Some of my go-to sites are canon212,
LifeSiteNews, Crisis Magazine, The Remnant, Catholic Family News, 1
Peter 5, and The catholic Thing. I also get a lot of emails with
articles that catch my eye and posts from friends on Facebook often lead
me to good articles.
One of the advantages of old age is having
more time to read. Although my favorite reading is still picture books
with my grandkids and chapter books with the older kids. I read a few
chapters of Pride and Prejudice with one granddaughter who was having a
hard time wading through it.
Mainstream Media Acknowledges Biden’s “Arrogant” Sanctions On Russia Are Damning Americans: @MaxBlumenthal Biden's arrogant anti-Russian sanctions have amounted to a price hike on working class Americans that have so far failed to weaken the Russian economy. His neocon policy accelerates the process of de-dollarization, diplomatic isolation & imperial decline. The mainstream new outlet asked "Is America the Real Victim of Anti-Russia Sanctions?": Remember the claims that Russia’s economy was more or less irrelevant, merely the equivalent of a small, not very impressive European country? “Putin, who has an economy the size of Italy,” Sen. Lindsey Graham, R-S.C., said in 2014 after the invasion of Crimea, “[is] playing a poker game with a pair of twos and winning.” Of increasing Russian diplomatic and geopolitical influence in Europe, the Middle East, and East Asia, The Economist asked in 2019, “How did a country with an economy the size of Spain … ach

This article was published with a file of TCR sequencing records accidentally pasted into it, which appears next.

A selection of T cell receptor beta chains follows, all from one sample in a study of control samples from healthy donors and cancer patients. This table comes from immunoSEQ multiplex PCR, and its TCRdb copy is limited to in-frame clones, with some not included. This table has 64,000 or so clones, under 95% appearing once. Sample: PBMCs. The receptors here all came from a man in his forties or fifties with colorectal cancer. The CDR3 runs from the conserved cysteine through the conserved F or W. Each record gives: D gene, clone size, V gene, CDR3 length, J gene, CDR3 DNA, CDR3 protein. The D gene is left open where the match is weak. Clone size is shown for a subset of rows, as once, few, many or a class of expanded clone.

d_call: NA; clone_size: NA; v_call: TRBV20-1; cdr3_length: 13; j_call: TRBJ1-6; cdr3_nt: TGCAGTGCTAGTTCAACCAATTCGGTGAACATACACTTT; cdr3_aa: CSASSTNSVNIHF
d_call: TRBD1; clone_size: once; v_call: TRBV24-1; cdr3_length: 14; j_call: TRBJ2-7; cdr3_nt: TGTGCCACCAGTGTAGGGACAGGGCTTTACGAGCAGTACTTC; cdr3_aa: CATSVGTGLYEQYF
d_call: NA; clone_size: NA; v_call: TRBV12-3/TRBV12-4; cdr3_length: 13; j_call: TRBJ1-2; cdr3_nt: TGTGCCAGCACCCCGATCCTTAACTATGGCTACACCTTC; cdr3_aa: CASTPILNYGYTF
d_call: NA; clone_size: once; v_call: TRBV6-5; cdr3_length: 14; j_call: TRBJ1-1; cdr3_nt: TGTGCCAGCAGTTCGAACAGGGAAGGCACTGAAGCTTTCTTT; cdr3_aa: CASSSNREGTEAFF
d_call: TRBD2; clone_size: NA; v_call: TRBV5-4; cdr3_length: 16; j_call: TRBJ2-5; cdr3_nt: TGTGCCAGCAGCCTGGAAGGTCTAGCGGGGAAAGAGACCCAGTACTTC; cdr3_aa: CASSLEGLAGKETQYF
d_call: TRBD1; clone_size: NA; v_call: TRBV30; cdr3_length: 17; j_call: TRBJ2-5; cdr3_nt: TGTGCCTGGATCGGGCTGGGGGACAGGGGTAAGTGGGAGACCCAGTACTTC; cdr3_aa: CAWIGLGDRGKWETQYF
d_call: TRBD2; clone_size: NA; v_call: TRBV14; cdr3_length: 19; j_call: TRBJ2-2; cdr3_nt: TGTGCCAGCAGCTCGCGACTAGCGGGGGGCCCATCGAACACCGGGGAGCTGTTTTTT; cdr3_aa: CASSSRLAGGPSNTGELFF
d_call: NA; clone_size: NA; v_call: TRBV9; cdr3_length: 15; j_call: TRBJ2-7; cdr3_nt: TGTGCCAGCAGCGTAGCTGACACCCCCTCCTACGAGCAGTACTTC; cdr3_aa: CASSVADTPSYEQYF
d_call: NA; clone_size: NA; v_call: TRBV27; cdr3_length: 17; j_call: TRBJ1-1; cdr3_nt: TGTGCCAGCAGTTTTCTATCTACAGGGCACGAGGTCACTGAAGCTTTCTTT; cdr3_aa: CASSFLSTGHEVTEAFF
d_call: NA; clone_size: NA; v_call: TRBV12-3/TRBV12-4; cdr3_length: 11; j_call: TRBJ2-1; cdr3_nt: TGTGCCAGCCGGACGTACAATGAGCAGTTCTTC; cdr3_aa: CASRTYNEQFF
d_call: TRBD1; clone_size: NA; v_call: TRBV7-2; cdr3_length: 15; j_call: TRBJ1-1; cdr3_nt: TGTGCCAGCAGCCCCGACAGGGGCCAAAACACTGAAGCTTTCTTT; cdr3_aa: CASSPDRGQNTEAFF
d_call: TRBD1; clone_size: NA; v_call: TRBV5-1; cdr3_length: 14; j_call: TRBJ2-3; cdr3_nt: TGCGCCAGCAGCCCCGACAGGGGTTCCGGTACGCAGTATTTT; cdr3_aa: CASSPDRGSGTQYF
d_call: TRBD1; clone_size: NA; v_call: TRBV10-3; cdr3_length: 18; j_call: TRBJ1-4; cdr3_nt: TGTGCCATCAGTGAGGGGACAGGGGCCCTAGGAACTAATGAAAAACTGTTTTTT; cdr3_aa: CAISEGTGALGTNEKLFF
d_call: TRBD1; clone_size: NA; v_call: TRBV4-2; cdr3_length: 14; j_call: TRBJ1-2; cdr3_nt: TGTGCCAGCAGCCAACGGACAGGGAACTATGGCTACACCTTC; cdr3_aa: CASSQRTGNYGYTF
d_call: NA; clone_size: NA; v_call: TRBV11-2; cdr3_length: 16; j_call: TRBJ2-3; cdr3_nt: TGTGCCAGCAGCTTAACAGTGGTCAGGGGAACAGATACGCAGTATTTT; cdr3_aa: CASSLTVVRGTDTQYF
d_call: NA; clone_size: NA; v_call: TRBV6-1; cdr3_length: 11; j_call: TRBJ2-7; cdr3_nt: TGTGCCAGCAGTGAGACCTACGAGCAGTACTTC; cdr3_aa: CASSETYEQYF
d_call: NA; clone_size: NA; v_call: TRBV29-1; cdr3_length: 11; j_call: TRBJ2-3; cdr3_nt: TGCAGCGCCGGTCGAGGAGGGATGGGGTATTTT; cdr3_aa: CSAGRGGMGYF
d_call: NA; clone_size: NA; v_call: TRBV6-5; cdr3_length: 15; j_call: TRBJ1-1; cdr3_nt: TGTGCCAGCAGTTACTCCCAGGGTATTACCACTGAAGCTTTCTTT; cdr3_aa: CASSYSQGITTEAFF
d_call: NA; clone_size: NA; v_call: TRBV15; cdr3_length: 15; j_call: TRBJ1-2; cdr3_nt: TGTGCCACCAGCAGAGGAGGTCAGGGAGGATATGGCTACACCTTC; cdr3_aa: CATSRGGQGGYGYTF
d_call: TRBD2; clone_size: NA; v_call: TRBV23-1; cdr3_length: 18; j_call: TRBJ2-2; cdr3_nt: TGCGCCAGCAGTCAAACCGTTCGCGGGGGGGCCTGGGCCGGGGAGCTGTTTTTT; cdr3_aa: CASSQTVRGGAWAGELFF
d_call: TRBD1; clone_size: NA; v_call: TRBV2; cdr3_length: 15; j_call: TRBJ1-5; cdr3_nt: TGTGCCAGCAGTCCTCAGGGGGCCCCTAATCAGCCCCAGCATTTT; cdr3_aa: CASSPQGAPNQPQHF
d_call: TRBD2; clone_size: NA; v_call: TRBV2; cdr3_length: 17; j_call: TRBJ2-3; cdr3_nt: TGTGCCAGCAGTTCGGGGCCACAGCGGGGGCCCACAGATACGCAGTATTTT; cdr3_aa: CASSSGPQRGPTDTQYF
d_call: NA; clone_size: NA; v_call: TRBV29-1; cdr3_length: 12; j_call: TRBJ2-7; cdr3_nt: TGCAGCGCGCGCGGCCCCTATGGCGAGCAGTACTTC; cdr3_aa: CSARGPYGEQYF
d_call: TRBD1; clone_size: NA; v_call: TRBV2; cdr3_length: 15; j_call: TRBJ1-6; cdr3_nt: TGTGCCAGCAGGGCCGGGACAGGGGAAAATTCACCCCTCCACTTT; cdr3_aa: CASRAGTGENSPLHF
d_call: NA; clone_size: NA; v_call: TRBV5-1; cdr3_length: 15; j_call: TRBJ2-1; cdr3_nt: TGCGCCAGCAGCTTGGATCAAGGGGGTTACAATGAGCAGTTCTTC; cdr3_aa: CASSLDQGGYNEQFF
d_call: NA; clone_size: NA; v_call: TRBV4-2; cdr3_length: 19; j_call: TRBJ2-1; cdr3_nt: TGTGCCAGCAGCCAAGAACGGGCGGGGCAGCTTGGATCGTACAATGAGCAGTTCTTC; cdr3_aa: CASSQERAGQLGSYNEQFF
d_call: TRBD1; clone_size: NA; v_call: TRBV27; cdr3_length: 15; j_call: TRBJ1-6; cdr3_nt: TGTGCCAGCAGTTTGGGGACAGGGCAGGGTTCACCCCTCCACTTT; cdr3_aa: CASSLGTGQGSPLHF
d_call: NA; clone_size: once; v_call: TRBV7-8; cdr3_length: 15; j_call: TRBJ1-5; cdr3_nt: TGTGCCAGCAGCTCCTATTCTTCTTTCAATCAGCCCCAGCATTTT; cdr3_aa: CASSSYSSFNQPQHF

http://theradtrad.blogspot.com/2013/08/book-review-banished-heart-origins-of.html Book Review: The Banished Heart: Origins of Heteropraxis in the Catholic Church by Dr. Geoffrey Hull (minor update) Dr Geoffrey Hull source: Wikipedia.org Once every now and then one finds an author capable of approaching a daunting subject with remarkable clairvoyance, not muddling himself among polemics or minutiae. Dr. Geoffrey Hull is one such author. His The Banished Heart: Origins of Heteropraxis in the Catholic Church recalls that old saying that the truth is not between two positions, but rather above them. Hull examines the roots of the twentieth century liturgical overhaul by rising above the disputes between liberals and traditionalists that have raged on for five decades and taking a long, far-sighted look back centuries more, to the late first millennium, when the Roman liturgy was maturing, the Roman patriarchate was expanding its missionary presence in Western and Eastern Europe, and the